Post-Devcon IV Update
The past two weeks have seen a temporary slow-down in development while most developers attended the Web3 Summit in Berlin and Devcon IV in Prague.
Summary of the activity by Sigma Prime over the last 2-3 weeks:
- Attendance to the Eth2.0 Working Groups.
- Discussions with Parity regarding libp2p Assessing architectures for validator clients.
- Implementation of a basic block processing function.
- Have received several PRs for issues listed on Gitcoin.
Eth2.0 Working Groups
The Monday before Devcon IV saw around 80 blockchain developers and thinkers attending Eth2.0 working groups in Prague, with the aim of discussing what the Eth2.0 stack will look like.
Everyone from the Sigma Prime team was in attendance and dispersed between the various working groups. Paul Hauner also lead one of the working groups on DoS Attack Analysis.
The working groups served as a great opportunity for the various implementers to get on the same page. Members of the lighthouse team have provided some of their notes taken during these workshops, which are linked from the main Eth2.0 working groups page.
Parity and libp2p
The implementation of most interest to Lighthouse is rust-libp2p, which primarily maintained by Parity due to its use in their Polkadot and Substrate projects. At Sigma Prime, we have been working to extend the rust-libp2p implementation to include the gossipsub protocol.
While meeting with other Ethereum developers in Prague, the Lighthouse team conferred with developers from Parity to co-ordinate our efforts. In summary, it seems that Parity have plans to completely refactor rust-libp2p, which have a high likelihood of rendering our planned contributions redundant. As such, we have decided to allow a bit of time for development of the rust-libp2p project to settle before allocating too much development time on it.
Validator Client Architectures
While at Devcon IV, we had several long discussions about how the validator client should be structured. This led to the creation of an outline document for what these architectures might look like. Raul from Prysmatic Labs has posted the client architecture notes from the Eth2.0 workshops, so we will work to reconcile our document with this one over the coming weeks.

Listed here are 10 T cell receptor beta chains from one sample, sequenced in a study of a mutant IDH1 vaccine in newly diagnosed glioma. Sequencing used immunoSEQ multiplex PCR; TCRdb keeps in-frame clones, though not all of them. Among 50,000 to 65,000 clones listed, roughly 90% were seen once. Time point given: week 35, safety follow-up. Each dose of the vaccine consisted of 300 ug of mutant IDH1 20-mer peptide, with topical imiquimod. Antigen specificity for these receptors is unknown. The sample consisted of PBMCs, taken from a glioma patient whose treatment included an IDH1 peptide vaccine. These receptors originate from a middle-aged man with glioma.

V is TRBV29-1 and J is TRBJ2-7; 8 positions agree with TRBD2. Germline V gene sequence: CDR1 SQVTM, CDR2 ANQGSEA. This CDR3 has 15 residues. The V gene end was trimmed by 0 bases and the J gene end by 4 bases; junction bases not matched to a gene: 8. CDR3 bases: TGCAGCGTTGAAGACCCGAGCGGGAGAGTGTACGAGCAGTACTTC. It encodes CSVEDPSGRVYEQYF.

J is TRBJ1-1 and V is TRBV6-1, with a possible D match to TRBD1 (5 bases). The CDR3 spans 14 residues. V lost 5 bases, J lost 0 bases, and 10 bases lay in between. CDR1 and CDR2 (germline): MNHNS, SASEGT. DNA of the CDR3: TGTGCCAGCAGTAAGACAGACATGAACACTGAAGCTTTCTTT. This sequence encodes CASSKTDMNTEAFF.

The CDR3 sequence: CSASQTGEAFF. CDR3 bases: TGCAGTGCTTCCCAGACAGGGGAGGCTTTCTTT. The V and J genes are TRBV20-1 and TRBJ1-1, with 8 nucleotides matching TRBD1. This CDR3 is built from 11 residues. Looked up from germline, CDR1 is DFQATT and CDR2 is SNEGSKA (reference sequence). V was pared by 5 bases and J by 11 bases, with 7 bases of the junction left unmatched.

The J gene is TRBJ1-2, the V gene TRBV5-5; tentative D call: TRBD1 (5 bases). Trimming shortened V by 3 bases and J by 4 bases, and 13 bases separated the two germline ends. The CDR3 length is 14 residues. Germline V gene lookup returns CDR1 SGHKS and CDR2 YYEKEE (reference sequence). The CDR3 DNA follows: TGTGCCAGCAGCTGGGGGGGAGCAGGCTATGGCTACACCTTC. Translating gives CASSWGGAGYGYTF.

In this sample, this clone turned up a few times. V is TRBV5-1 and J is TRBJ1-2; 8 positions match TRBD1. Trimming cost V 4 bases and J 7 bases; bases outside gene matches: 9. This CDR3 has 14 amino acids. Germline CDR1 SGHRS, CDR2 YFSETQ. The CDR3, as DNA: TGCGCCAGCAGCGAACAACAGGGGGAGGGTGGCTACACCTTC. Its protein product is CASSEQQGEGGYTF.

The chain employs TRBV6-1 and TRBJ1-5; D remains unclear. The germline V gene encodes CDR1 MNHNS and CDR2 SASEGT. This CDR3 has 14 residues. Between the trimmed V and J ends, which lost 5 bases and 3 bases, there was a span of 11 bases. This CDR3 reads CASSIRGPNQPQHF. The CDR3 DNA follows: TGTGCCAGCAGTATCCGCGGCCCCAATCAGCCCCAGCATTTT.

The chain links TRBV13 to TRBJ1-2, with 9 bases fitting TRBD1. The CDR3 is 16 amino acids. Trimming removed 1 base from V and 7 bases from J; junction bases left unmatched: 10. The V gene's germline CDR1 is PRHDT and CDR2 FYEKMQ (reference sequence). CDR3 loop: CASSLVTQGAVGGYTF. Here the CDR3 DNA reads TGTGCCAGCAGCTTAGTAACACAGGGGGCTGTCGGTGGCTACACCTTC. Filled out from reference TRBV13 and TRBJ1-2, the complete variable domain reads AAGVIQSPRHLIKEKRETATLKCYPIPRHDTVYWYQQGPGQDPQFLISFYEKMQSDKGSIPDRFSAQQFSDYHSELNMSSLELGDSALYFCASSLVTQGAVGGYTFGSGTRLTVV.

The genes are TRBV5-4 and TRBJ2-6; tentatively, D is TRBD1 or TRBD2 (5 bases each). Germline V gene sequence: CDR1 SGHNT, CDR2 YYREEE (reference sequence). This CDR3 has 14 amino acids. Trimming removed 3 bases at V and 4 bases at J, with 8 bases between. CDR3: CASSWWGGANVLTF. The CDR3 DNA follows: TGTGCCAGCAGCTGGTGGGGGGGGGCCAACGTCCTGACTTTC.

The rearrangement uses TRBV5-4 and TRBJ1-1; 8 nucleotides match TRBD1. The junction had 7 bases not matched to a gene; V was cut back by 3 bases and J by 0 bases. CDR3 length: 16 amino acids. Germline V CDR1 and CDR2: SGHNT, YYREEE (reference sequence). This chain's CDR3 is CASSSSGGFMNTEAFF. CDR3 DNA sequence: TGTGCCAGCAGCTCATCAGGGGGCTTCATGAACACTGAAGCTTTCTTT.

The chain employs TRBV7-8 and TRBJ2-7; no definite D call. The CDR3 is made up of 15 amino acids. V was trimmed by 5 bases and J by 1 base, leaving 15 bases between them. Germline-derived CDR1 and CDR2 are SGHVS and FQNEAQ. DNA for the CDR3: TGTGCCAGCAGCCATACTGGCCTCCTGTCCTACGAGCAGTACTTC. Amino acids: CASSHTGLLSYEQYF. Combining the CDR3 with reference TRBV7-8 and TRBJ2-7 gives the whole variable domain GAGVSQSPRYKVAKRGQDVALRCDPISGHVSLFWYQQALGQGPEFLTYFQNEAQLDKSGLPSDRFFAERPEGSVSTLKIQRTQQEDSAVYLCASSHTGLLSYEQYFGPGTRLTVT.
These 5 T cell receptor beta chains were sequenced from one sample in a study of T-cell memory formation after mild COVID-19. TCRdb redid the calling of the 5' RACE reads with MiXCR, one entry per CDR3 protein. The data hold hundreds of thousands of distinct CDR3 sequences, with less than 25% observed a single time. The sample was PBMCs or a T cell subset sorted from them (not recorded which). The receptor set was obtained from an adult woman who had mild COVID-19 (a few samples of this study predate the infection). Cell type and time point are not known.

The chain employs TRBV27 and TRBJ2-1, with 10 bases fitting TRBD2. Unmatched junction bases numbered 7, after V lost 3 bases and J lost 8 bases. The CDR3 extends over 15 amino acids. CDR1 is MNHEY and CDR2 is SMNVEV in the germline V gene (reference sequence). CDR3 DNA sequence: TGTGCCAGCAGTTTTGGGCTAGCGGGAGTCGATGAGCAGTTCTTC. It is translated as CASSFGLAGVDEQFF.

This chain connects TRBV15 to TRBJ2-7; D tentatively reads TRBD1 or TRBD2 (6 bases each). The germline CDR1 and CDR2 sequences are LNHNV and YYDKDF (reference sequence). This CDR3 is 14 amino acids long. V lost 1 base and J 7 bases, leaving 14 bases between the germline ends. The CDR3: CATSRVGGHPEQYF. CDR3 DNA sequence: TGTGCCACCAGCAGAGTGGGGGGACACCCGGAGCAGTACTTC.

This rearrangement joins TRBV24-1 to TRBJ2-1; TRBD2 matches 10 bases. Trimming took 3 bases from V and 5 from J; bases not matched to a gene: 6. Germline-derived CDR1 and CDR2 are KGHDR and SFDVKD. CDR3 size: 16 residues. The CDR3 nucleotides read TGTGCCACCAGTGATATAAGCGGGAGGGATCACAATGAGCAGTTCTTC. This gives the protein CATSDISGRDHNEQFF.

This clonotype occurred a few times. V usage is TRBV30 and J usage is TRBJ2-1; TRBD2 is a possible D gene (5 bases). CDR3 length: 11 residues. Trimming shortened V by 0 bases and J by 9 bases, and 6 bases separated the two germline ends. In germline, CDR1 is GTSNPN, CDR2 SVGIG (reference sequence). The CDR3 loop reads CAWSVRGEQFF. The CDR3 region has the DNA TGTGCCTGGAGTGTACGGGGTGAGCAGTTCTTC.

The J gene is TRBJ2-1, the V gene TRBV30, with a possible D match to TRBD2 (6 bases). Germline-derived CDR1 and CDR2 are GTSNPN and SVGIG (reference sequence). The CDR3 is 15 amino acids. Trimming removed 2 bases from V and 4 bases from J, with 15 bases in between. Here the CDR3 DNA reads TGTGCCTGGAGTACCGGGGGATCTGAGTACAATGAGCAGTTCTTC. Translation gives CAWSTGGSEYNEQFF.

The purpose of these client architecture documents is to clearly identify the abstract components that are interacting, and where the software for each of these components should live. These decisions affect future scalability and have significant implications when deciding how to deploy and secure an Eth2.0 validator client in a variety of scenarios.
Implementation of Basic Block Processing
In our previous update we spoke about our progress with the block pre-processing logic. We have moved on to the next stage with this and have started implementation of actual block processing logic, which involves much heavier lifting (from a computational standpoint).
The concept here is to build a full block validator function, which can begin with a genesis block and accept new blocks to modify the system state. After passing the block pre-processing checks, blocks must be parsed by a block validator function and the state transitions within must be applied to the current state of the blockchain.
This is a very involved task which is likely to take many weeks, so expect our next few updates to elaborate on this.
Gitcoin PR Shout-outs
Over the last few weeks, we are very excited to have a number of contributors join the Lighthouse project via the Gitcoin platform. If you are interested in getting paid to contribute to the project, Gitcoin has funded several Lighthouse issues via their platform. We would love to have more project contributors, so please take a look and apply if you think you can help!
Notable shout-outs for contributions over the last two weeks includes: